4 December 2012
To Post or Not: Social Media and Workers’ Rights
Whether it is over a cup of coffee with friends at the local Starbucks, in a crowded lunch room at work, or on a coworker’s Facebook wall, employees are talking about their jobs, especially to one another. New trends in modern technology, such as the recent explosion and popularity of social networking sites like Facebook and Twitter, continue to constantly change the way employees can engage, share, and voice their work related concerns. According to the National Labor Relations Board (NLRB), an independent government agency charged with mediating disputes between management and labor unions, this new trend has become an important reminder that sometimes harsh criticism by employees is protected by federal law at work, at home, and now on the Internet. Although social media provides another forum for employees to exercise their protected collective activities, such as share complaints or address concerns to improve working conditions and pay, employers must make sure newly developed social media policies give due consideration to employees’ rights that are protected under the National Labor Relations Act (NLRA).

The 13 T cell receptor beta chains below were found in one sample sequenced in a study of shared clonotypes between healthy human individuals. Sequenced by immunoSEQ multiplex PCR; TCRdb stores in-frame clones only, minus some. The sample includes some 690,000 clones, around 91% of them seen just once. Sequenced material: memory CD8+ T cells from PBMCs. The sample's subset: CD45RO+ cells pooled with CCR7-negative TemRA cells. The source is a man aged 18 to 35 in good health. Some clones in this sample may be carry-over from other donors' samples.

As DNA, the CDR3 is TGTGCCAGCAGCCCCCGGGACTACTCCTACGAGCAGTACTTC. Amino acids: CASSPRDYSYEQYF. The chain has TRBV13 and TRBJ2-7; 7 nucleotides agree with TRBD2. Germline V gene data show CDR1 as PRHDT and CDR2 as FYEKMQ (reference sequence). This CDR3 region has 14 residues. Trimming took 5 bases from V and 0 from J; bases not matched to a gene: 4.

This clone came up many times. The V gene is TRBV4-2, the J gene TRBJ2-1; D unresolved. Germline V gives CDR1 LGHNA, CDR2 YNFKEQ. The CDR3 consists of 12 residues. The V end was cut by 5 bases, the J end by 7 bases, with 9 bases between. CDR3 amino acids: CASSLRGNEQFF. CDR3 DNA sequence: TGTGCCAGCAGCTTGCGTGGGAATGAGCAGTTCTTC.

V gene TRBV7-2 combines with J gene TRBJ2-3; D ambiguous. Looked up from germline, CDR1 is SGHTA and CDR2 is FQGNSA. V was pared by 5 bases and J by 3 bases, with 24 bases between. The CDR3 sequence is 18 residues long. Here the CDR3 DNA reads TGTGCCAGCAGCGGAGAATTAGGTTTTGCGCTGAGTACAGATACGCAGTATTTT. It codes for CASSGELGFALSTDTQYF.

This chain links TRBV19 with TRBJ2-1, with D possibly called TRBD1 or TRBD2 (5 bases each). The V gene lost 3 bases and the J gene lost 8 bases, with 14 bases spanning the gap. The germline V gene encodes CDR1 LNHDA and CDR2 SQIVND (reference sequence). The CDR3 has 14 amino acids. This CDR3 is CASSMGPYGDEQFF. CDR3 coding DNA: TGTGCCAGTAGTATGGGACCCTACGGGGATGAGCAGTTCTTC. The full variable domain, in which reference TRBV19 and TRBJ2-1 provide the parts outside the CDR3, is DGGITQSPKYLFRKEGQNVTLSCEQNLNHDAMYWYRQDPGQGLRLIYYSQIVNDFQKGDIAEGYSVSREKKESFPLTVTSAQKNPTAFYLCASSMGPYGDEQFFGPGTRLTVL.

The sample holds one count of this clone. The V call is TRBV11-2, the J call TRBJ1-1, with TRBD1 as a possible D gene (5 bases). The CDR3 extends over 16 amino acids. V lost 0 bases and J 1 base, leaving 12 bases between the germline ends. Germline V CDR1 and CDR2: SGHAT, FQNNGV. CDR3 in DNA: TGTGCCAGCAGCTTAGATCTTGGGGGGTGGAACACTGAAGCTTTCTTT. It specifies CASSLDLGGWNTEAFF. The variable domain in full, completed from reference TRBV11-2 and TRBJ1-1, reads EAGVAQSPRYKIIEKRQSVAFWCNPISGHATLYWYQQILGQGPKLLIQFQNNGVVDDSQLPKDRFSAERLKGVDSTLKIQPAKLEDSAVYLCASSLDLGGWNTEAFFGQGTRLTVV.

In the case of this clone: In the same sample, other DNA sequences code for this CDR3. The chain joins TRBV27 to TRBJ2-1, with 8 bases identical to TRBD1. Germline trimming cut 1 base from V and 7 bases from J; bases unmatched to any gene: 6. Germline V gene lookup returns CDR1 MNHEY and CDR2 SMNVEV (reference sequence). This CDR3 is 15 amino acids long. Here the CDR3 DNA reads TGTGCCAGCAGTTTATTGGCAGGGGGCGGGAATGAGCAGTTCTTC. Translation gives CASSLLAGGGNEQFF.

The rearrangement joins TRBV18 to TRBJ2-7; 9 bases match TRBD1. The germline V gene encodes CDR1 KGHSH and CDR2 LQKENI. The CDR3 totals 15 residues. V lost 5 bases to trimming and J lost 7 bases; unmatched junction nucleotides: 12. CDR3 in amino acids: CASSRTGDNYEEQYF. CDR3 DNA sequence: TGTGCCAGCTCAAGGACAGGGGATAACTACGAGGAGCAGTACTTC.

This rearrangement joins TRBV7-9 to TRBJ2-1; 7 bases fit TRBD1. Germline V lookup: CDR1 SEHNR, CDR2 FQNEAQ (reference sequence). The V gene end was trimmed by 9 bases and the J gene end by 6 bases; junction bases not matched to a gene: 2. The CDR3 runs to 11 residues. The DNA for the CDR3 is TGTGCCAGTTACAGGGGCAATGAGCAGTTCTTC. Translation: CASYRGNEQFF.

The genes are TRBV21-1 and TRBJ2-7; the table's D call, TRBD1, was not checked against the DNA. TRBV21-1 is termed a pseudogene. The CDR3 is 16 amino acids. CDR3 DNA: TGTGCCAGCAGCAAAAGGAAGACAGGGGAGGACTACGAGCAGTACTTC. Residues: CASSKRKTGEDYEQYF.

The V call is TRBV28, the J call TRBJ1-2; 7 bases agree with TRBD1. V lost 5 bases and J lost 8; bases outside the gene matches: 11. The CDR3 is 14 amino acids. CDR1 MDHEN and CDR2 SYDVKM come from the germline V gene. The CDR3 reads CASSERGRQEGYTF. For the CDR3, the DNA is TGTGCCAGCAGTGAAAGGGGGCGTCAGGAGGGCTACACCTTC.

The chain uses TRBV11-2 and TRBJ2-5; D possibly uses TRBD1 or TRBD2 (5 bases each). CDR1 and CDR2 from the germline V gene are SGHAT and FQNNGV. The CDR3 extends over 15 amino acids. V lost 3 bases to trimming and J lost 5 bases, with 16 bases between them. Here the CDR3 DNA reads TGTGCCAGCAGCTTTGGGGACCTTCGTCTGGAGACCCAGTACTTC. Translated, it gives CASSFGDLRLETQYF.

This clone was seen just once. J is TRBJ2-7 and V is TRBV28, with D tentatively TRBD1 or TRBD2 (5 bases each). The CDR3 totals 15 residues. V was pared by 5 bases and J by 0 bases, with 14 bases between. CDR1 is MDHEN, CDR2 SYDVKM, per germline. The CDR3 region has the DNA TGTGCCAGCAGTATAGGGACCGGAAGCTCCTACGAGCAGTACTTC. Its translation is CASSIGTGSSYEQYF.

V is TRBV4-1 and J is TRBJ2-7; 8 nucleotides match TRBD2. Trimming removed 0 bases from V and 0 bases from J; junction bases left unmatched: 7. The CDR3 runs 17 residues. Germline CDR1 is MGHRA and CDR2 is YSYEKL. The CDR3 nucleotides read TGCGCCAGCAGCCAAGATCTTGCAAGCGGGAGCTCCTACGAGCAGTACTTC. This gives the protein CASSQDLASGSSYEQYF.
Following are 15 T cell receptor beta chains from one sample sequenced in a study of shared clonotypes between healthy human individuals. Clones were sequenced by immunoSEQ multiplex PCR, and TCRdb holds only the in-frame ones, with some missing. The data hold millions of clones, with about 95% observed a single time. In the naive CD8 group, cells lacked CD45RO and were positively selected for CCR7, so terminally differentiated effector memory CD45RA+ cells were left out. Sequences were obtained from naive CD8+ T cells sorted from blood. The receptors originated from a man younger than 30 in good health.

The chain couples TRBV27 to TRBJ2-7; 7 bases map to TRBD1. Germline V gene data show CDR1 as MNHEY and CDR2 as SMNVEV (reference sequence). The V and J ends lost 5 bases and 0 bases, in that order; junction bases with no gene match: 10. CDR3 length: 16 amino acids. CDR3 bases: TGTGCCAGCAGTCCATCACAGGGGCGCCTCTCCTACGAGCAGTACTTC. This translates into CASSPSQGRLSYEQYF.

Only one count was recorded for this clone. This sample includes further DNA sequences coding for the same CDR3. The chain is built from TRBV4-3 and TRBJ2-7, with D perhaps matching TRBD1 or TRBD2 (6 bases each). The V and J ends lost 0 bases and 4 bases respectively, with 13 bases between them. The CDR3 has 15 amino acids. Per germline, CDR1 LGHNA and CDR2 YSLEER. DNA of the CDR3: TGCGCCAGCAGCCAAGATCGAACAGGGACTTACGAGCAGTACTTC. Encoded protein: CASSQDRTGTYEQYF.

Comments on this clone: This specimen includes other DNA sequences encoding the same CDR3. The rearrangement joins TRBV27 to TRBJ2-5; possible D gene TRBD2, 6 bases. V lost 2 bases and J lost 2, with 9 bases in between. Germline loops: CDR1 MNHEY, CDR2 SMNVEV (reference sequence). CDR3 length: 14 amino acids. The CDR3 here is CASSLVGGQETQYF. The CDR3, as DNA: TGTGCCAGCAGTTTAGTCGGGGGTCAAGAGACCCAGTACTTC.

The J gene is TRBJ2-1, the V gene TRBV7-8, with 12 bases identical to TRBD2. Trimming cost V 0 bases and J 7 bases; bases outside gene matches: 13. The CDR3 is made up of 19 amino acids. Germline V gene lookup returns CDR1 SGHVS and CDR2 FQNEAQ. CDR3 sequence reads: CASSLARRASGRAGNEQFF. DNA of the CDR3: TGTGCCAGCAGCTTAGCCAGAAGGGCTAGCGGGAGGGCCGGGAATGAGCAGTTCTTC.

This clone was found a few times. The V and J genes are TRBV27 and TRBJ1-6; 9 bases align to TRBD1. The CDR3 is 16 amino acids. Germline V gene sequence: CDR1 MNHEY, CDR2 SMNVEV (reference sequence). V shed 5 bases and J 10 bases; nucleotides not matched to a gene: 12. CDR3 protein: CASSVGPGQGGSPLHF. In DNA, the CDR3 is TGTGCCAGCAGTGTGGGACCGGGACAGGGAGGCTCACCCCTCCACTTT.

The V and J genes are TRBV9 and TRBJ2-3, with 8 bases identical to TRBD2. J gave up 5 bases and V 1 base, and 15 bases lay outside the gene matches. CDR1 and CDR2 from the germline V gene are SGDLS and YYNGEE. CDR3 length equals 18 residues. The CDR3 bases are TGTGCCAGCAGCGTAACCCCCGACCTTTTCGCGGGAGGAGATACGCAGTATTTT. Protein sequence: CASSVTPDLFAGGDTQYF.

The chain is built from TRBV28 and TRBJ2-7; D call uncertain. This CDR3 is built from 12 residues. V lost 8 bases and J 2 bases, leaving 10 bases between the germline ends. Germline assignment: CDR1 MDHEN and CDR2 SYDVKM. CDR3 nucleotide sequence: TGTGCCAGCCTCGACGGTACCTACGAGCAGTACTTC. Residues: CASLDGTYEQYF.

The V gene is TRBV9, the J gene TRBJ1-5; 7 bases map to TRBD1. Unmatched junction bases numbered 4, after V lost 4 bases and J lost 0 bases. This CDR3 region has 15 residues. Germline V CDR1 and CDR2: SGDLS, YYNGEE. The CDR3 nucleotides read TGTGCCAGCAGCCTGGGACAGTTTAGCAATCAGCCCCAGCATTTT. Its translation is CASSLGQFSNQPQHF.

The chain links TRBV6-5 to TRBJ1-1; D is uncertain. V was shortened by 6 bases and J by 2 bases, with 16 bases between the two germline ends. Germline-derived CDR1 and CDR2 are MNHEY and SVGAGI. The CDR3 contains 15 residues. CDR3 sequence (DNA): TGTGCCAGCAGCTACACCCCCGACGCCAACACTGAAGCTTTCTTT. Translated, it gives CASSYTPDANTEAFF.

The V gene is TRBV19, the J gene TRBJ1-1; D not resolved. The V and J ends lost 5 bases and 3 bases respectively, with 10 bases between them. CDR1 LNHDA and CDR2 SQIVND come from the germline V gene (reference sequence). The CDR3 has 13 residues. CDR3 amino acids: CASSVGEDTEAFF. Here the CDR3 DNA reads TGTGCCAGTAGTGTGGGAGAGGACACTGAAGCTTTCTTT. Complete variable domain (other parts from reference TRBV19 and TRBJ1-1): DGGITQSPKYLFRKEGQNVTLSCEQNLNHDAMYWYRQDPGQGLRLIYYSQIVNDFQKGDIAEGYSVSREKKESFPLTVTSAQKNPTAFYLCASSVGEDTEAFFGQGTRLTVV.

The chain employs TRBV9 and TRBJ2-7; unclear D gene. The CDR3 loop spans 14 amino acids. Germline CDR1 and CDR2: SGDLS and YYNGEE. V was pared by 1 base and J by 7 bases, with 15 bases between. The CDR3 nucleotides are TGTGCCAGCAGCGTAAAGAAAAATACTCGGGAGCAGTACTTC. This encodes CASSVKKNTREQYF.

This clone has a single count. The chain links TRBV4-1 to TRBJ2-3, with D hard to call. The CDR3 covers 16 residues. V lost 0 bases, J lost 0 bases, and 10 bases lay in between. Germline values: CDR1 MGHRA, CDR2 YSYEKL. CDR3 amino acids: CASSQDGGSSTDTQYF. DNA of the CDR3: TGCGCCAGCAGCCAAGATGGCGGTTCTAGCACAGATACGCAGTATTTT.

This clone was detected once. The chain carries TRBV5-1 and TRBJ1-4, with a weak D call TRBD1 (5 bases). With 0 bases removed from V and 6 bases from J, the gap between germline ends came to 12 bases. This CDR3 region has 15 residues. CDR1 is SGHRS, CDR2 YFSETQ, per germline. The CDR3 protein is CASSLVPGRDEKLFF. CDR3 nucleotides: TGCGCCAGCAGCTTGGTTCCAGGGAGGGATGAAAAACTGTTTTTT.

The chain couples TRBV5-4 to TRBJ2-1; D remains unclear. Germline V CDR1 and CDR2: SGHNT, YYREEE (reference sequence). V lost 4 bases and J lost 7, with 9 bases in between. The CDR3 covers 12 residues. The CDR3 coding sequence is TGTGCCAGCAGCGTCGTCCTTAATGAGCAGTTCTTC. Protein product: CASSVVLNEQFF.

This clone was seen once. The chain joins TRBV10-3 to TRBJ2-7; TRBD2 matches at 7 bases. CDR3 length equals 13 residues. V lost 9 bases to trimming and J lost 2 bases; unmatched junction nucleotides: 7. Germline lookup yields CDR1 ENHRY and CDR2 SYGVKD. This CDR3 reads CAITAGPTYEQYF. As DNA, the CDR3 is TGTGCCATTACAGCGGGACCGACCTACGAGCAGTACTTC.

The New York Times recently published that under the NLRA, “employees have the right to join together, with or without a union, to exercise their protected collective activities to share complaints, address concerns with employers, and negotiation to improve their working conditions and pay.” The NLRA also protects employees’ rights to discuss work-related issues with other employees that was first made into federal law back in 1935. Basically, criticism of an employer’s practices about wages, hours and working conditions is protected no matter how it is expressed, as long as it is ‘protected, concerted activity.’ The NLRA says that “protected” is any statement about wages, hours or working conditions, and “concerted” means the employee’s statements were engaged in with or on the authority of other employees. Workers need to be aware that statements made through this type of forum have to be directed to other employees or to the company on behalf of the employees – not just personal gripes. However, employers need to understand that it doesn’t matter where or even how the employee makes these statements as long as it is “protected” and “concerted”. As popular social media sites like Facebook and Twitter continue to influence the way co-workers communicate on the job and outside the workplace, companies feel they do have the right to legally monitor their employees’ activities online, in order to ensure a most professional and lawsuit-proof workplace. “Bosses can penalize employees for what they deem as “inappropriate” post, videos and pictures on social-networking sites, even if a worker uses those sites during non-working hours”, states Lewis Maltby, author of the workplace rights book, Can They Do That? Though the most frequently cited justification for workplace monitoring is to prevent employee theft, sabotage, and violent incidents on the job, companies have also voiced concerns that they run huge risks with employees leaking “trade secrets” or other confidential and proprietary information about their people, products, and services to outside competitors online. In his book, The Naked Employee, author Frederick Lane, a workplace expert on the impact of technology and society, points out “employers are increasingly more interested in hiring employees who will not expose the company to additional costs and liability, while not hiring employees who will increase their cost through negligence, misconduct, and wrongdoing” (28). But the biggest threat companies are now beginning to fear is the line between an honest online discussion that may lead to defamation of a company, which can be blurry in certain situations,...
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